There are always hidden areas where parents cannot see their child.
They are noisy places. The food is full on crap. Total junk food upon junk food. They tend to be like cages encouraging racing around and throwing.
Having said that why should the op leave? Her child did nothing wrong.
I am so glad I don't have to go anymore.

uptheamp Sun 06-Jan-13 12:51:41

my 'why' was to the comment:

uptheamp are you deliberately trying to start an argument? You're sounding like a bit of an arse to be honest.

and i wasn't responding to your comments at all

do you think i deserved the comments then ? have reported one or two as they are personal attacks. not resonable debates.

hate hate hate aibu, attracts people who just want to argue and be abusive

InNeedOfBrandy Sun 06-Jan-13 13:23:30

I think teaching your child to sort out disagreements and stand up for themselves in a non aggressive manner is a very very important life skill. Just saying. smile

rainrainandmorerain Sun 06-Jan-13 13:28:40

uptheamp - feel free to tell me then who/what you were responding to when you said 'really? I think they are perfectly capable. even really young children.'

I think you have been quite clear here about what your approach to small children playing and being very rough with each other is.

I would not want to leave my children in the care of someone with such a laissez faire attitude.

I think we can all understand there's a difference between rough and tumble and deliberately bullying or unacceptably aggressive behaviour. I think it's also fair to accept that very small children should not be expected to display an adult-like control over their emotions and behaviour, because that's not fair or realistic. But that doesn't mean, to me, that therefore we should just 'leave them all to it'. You have given the clear impression of being opposed to any kind of intervention from adults.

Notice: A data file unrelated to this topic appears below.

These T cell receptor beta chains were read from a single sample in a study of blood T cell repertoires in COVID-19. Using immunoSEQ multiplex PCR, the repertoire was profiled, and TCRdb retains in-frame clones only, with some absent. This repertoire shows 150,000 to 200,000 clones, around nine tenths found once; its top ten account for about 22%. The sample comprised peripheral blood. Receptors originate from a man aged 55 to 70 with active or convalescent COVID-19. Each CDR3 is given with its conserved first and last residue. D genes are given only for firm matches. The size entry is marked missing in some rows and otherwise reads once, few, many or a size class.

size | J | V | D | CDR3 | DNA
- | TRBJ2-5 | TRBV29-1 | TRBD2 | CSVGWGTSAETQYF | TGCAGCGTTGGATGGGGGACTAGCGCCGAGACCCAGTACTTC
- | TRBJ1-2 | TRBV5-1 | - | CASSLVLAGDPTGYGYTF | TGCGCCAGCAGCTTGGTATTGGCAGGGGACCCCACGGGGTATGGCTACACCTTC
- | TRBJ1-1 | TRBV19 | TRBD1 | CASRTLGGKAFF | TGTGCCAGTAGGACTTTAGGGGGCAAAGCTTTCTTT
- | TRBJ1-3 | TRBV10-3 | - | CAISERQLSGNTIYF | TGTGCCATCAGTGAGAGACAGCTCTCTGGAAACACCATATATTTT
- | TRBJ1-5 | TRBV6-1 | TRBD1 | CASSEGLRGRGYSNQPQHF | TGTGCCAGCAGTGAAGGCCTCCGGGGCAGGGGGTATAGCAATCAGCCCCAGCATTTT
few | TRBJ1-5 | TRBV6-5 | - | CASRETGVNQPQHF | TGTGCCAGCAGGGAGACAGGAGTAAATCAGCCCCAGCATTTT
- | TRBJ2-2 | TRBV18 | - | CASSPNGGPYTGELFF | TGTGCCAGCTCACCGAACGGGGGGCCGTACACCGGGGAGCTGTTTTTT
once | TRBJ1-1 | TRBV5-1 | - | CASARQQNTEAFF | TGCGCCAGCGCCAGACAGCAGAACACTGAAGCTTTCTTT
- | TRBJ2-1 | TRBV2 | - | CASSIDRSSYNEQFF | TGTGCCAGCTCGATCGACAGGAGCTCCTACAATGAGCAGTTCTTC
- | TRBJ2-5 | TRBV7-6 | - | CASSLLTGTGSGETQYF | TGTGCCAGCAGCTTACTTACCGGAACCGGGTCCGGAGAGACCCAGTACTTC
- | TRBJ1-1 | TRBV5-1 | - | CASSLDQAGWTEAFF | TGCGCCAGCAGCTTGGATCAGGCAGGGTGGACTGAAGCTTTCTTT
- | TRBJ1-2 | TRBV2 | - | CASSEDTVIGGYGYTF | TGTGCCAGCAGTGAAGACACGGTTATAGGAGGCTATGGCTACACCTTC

Perhaps the fairest thing here is to ask if you want to give an example of when you WOULD intervene in a play situation, and how.

InNeedOfBrandy Sun 06-Jan-13 13:32:16

Upthump I'd leave my dc with you, I prefer them to be independent then be hovered over and you seem to have lots of common sense. Take no notice of the sheep on here they love getting their claws stuck in and not pick over posts.

CloudsAndTrees Sun 06-Jan-13 13:35:15

Uptheramp, I think the problem has come because you said that most children wouldn't bat an eyelid at seeing a 4/5 year old push over a nearly 2 year old, and that they would have to deal with it when they got to school.

These things just aren't true, not in half decent schools anyway.

You implied that no intervention was needed in the situation that OP described, and then went back on that by saying you would intervene. Which is it?

I certainly hope you would intervene if you saw a child pushing over another child, even if they were the same size, never mind when one is much smaller.

Children do need to be taught what is acceptable, and if they are not, that's when they turn into older children that are not very nice people.

rainrainandmorerain Sun 06-Jan-13 14:30:09

I love my children being independent. I think it is HUGELY important to encourage them and equip them to make their own way in the world - as happy, caring children and hopefully the same as adults.